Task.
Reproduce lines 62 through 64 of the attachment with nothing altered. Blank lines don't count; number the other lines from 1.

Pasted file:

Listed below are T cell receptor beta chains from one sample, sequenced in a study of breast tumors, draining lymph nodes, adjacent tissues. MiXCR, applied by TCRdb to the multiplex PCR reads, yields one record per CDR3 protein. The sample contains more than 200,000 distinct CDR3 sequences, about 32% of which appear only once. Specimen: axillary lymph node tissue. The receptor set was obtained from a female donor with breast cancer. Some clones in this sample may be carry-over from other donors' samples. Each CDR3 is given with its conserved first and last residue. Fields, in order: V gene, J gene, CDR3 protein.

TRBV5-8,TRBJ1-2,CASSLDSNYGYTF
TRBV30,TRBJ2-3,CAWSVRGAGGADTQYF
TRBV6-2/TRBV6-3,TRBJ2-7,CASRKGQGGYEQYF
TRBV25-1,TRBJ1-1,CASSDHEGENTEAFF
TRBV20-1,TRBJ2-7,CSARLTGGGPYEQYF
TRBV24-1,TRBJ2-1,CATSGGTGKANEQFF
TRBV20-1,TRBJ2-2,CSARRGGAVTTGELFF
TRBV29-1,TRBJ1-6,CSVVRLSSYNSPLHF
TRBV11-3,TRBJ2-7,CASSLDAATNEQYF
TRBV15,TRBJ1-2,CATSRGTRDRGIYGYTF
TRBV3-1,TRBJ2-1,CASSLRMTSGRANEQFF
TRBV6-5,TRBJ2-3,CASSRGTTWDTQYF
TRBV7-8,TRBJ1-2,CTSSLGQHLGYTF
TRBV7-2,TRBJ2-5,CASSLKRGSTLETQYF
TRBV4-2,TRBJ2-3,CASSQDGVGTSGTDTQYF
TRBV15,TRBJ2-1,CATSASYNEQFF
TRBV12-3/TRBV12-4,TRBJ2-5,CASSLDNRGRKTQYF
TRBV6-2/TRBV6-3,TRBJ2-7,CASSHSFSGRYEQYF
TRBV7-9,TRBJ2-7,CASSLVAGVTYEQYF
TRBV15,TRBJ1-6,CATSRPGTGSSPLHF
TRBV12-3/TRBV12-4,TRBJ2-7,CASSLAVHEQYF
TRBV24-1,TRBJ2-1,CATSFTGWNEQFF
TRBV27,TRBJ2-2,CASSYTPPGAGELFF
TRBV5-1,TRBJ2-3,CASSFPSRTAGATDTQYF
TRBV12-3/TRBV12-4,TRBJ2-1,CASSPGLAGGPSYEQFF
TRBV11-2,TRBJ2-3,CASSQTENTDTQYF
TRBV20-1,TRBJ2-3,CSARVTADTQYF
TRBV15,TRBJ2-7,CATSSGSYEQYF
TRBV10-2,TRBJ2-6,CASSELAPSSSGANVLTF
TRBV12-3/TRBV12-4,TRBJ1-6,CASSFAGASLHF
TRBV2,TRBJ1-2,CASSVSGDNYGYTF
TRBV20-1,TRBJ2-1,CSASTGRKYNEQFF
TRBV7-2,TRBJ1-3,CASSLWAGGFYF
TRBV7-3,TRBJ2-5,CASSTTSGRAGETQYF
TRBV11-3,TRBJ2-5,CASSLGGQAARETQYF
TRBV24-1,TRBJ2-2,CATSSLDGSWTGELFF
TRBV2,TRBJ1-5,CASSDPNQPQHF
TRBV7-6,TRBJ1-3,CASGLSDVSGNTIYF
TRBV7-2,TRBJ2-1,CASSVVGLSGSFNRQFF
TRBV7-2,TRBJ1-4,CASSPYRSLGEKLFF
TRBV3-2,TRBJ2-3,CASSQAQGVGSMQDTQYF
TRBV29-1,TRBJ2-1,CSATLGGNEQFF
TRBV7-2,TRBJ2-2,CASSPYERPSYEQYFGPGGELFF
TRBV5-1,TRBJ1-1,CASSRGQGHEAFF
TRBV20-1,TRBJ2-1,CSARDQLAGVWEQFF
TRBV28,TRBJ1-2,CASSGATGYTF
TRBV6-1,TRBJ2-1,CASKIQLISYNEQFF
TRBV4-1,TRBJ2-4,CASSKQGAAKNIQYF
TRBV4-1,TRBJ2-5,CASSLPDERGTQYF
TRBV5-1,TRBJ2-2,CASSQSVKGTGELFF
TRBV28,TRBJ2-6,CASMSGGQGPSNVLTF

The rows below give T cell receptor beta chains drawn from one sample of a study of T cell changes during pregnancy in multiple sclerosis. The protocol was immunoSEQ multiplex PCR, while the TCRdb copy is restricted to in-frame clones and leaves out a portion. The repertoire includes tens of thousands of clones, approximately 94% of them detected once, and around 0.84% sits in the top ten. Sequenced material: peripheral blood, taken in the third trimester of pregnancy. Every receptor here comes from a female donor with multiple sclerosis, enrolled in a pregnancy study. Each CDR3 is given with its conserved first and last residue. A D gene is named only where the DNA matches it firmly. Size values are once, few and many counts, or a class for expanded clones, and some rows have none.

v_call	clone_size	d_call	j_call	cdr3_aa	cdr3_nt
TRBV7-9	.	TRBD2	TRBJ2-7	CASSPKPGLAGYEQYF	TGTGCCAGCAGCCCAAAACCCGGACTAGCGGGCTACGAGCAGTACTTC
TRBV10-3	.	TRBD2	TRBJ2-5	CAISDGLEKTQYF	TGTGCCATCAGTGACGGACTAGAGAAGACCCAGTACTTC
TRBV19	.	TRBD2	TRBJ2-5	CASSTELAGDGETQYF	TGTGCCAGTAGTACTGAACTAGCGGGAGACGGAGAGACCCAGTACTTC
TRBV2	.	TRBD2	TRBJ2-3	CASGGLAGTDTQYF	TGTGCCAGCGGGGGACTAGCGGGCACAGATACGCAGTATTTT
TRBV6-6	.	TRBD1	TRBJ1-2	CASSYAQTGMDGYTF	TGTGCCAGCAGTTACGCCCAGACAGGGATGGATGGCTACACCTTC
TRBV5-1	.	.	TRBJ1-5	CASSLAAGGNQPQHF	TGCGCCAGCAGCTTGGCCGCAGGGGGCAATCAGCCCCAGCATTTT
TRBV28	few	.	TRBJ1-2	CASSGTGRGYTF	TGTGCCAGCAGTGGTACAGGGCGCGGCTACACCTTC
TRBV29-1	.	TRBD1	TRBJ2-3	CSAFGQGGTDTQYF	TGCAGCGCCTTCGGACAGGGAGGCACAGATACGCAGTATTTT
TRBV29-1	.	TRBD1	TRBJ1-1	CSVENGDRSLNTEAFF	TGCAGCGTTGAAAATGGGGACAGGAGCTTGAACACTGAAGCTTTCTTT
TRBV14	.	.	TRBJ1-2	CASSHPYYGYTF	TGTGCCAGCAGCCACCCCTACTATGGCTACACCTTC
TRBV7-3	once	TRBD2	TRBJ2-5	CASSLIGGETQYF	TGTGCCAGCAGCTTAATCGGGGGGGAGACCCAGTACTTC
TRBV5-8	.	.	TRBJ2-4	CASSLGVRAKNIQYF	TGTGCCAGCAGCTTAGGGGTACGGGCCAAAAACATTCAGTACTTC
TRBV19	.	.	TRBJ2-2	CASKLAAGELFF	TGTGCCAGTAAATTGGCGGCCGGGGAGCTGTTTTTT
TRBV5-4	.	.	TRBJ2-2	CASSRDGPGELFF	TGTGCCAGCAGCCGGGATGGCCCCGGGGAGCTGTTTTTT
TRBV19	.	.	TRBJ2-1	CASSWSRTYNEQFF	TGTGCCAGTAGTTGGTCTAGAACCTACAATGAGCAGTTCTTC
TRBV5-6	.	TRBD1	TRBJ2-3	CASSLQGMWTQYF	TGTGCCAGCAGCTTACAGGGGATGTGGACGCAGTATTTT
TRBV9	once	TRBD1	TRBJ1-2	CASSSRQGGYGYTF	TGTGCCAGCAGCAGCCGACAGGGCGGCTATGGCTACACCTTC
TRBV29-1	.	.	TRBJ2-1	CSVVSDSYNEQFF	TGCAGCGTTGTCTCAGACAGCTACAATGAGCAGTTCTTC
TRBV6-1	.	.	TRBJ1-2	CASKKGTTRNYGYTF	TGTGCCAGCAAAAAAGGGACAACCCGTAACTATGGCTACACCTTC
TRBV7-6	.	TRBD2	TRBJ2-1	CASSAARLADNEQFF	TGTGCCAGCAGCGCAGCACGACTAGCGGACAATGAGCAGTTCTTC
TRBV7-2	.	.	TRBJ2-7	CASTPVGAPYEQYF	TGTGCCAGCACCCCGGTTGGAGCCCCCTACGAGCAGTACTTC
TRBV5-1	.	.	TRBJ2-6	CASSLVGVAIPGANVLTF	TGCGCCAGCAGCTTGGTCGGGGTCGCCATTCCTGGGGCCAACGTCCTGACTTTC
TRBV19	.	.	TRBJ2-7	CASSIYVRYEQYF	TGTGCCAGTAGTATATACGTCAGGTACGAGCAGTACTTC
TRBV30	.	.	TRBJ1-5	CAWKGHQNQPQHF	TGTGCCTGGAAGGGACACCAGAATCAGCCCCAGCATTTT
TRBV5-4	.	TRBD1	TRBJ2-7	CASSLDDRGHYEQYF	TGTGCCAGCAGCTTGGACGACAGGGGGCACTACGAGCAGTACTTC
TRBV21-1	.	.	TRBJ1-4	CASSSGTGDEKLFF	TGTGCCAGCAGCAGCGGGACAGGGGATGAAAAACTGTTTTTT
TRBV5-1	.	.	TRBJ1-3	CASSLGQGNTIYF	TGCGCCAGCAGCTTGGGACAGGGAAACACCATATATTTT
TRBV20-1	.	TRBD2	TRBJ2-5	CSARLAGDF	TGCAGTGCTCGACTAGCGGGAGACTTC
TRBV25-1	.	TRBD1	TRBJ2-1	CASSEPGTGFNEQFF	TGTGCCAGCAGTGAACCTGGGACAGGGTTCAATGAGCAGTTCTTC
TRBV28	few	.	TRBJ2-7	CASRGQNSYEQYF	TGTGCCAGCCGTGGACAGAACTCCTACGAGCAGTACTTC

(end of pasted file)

TRBV29-1	.	TRBD1	TRBJ2-3	CSAFGQGGTDTQYF	TGCAGCGCCTTCGGACAGGGAGGCACAGATACGCAGTATTTT
TRBV29-1	.	TRBD1	TRBJ1-1	CSVENGDRSLNTEAFF	TGCAGCGTTGAAAATGGGGACAGGAGCTTGAACACTGAAGCTTTCTTT
TRBV14	.	.	TRBJ1-2	CASSHPYYGYTF	TGTGCCAGCAGCCACCCCTACTATGGCTACACCTTC